Do you suffer from frequent sneezing, congestion, watery eyes, and an itchy, runny nose? If so, you may have seasonal allergic rhinitis, often called hay fever. It strikes when pollen starts to fly.
About 18 million U.S. adults and more than 7 million children suffer from hay fever, according to the CDC. Fortunately, there are steps people with allergies can take to avoid pollen and the misery that accompanies it, says Andy W. Nish, MD, of the Allergy & Asthma Care Center in Gainesville, Ga...
The biggest spring allergy trigger is pollen. Trees, grasses, and weeds release these tiny grains into the air to fertilize other plants. When they get into the nose of someone who’s allergic, they send the body's defenses haywire.
The immune system mistakenly sees the pollen as a danger and releases antibodies that attack the allergens. That leads to the release of chemicals called histamines into the blood. Histamines trigger the runny nose, itchy eyes, and other symptoms that are all too familiar if you have allergies.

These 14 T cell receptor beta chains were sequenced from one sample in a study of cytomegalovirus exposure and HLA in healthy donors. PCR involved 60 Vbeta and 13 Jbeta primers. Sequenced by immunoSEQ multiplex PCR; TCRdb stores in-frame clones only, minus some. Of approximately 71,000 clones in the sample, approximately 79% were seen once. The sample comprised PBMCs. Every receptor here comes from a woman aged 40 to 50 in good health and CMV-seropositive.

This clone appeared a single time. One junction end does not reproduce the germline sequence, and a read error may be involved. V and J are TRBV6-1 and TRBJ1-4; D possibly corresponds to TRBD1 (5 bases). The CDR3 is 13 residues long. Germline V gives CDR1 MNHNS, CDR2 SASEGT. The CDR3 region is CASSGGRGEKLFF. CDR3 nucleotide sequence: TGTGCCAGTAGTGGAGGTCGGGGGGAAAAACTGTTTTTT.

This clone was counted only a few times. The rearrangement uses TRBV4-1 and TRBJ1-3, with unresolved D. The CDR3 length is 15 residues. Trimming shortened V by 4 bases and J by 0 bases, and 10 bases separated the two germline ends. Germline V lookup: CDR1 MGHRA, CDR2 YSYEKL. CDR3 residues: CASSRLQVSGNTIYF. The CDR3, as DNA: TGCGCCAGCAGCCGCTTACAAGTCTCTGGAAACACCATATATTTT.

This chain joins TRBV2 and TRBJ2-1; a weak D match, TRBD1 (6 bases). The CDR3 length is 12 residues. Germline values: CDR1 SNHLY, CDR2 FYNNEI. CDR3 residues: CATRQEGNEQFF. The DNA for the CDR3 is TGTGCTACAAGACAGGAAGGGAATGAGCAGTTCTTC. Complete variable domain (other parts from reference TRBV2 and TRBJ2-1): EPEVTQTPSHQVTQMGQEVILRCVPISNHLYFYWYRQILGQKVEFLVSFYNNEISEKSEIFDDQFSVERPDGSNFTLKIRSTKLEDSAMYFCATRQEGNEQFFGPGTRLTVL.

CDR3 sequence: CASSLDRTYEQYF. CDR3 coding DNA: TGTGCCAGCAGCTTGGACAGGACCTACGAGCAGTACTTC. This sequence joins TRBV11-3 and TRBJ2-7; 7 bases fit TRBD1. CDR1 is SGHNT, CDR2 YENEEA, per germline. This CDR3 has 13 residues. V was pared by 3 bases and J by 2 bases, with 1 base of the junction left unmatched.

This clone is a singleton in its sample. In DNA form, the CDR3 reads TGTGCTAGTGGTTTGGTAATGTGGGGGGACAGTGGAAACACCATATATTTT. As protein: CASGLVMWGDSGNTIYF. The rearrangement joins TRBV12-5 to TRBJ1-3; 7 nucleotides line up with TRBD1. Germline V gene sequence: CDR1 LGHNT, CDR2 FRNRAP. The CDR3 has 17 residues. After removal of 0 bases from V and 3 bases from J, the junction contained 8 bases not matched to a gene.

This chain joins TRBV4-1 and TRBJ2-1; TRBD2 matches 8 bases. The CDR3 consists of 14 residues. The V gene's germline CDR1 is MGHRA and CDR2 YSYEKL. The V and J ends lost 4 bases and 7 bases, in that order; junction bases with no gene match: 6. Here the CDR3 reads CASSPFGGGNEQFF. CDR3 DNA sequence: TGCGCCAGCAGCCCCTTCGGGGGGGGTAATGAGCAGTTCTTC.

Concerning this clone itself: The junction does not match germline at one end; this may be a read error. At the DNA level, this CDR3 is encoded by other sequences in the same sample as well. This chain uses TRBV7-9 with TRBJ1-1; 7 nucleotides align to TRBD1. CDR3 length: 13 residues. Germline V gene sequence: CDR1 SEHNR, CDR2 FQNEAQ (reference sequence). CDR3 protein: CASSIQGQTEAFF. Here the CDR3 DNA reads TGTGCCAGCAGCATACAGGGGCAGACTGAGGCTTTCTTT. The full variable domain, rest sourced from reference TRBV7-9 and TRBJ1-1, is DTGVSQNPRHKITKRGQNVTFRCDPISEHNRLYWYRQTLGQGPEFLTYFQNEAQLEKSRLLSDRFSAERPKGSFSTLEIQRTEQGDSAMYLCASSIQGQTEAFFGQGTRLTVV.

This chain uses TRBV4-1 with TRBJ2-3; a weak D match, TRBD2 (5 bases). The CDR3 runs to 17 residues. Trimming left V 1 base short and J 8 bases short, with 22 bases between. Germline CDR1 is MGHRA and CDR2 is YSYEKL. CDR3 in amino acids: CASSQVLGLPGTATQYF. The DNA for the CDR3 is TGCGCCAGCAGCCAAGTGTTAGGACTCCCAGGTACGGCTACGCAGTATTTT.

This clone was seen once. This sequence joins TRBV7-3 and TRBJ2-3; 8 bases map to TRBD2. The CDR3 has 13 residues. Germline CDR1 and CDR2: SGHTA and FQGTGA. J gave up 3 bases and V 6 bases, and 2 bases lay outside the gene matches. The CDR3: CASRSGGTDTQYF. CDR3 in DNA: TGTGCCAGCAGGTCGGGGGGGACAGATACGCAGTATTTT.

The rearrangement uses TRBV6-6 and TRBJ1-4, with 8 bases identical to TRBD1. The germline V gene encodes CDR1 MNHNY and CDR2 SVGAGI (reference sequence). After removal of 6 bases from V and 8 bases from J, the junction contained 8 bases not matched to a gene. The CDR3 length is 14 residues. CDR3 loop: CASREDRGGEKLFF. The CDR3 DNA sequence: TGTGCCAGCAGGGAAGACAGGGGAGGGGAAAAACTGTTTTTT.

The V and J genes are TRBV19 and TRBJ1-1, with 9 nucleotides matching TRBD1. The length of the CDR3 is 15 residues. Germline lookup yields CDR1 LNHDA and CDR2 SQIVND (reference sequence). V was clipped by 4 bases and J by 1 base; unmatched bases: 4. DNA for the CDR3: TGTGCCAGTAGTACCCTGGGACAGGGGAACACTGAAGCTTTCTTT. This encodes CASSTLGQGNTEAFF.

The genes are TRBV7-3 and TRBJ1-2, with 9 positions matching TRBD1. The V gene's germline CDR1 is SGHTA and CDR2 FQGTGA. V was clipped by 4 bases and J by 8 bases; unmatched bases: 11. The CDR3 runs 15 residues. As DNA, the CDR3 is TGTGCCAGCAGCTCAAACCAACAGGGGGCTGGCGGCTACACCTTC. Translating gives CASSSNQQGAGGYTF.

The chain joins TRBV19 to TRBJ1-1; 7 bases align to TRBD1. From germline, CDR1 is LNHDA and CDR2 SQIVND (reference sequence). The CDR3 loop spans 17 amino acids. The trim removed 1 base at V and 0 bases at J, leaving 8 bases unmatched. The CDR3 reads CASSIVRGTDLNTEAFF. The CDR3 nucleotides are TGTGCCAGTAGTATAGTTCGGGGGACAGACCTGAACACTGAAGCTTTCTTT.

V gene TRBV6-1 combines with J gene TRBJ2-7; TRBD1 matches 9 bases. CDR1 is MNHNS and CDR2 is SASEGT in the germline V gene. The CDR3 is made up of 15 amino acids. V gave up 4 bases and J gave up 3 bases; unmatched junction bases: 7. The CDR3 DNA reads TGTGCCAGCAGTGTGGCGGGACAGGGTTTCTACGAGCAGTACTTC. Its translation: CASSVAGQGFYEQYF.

Pollen can travel for miles, so it’s not just about the plants in your neighborhood.
Grasses and weeds:
Pollen counts tend to be particularly high on breezy days when the wind picks up these sneeze-inducing grains and carries them through the air. Rainy days, on the other hand, wash away the allergens.
Start with your regular doctor. She may refer you to an allergist for tests.
The allergy specialist may give you a skin test, which involves either a pricking the surface of the skin with a tiny amount of allergen (prick test), or injecting a tiny sample of a diluted allergen under the skin of your arm or back. If you’re allergic to the substance, a small red bump (called a wheal or hive) will form. Sometimes, you may get a blood test.
Over-the-Counter and Prescription Allergy Treatments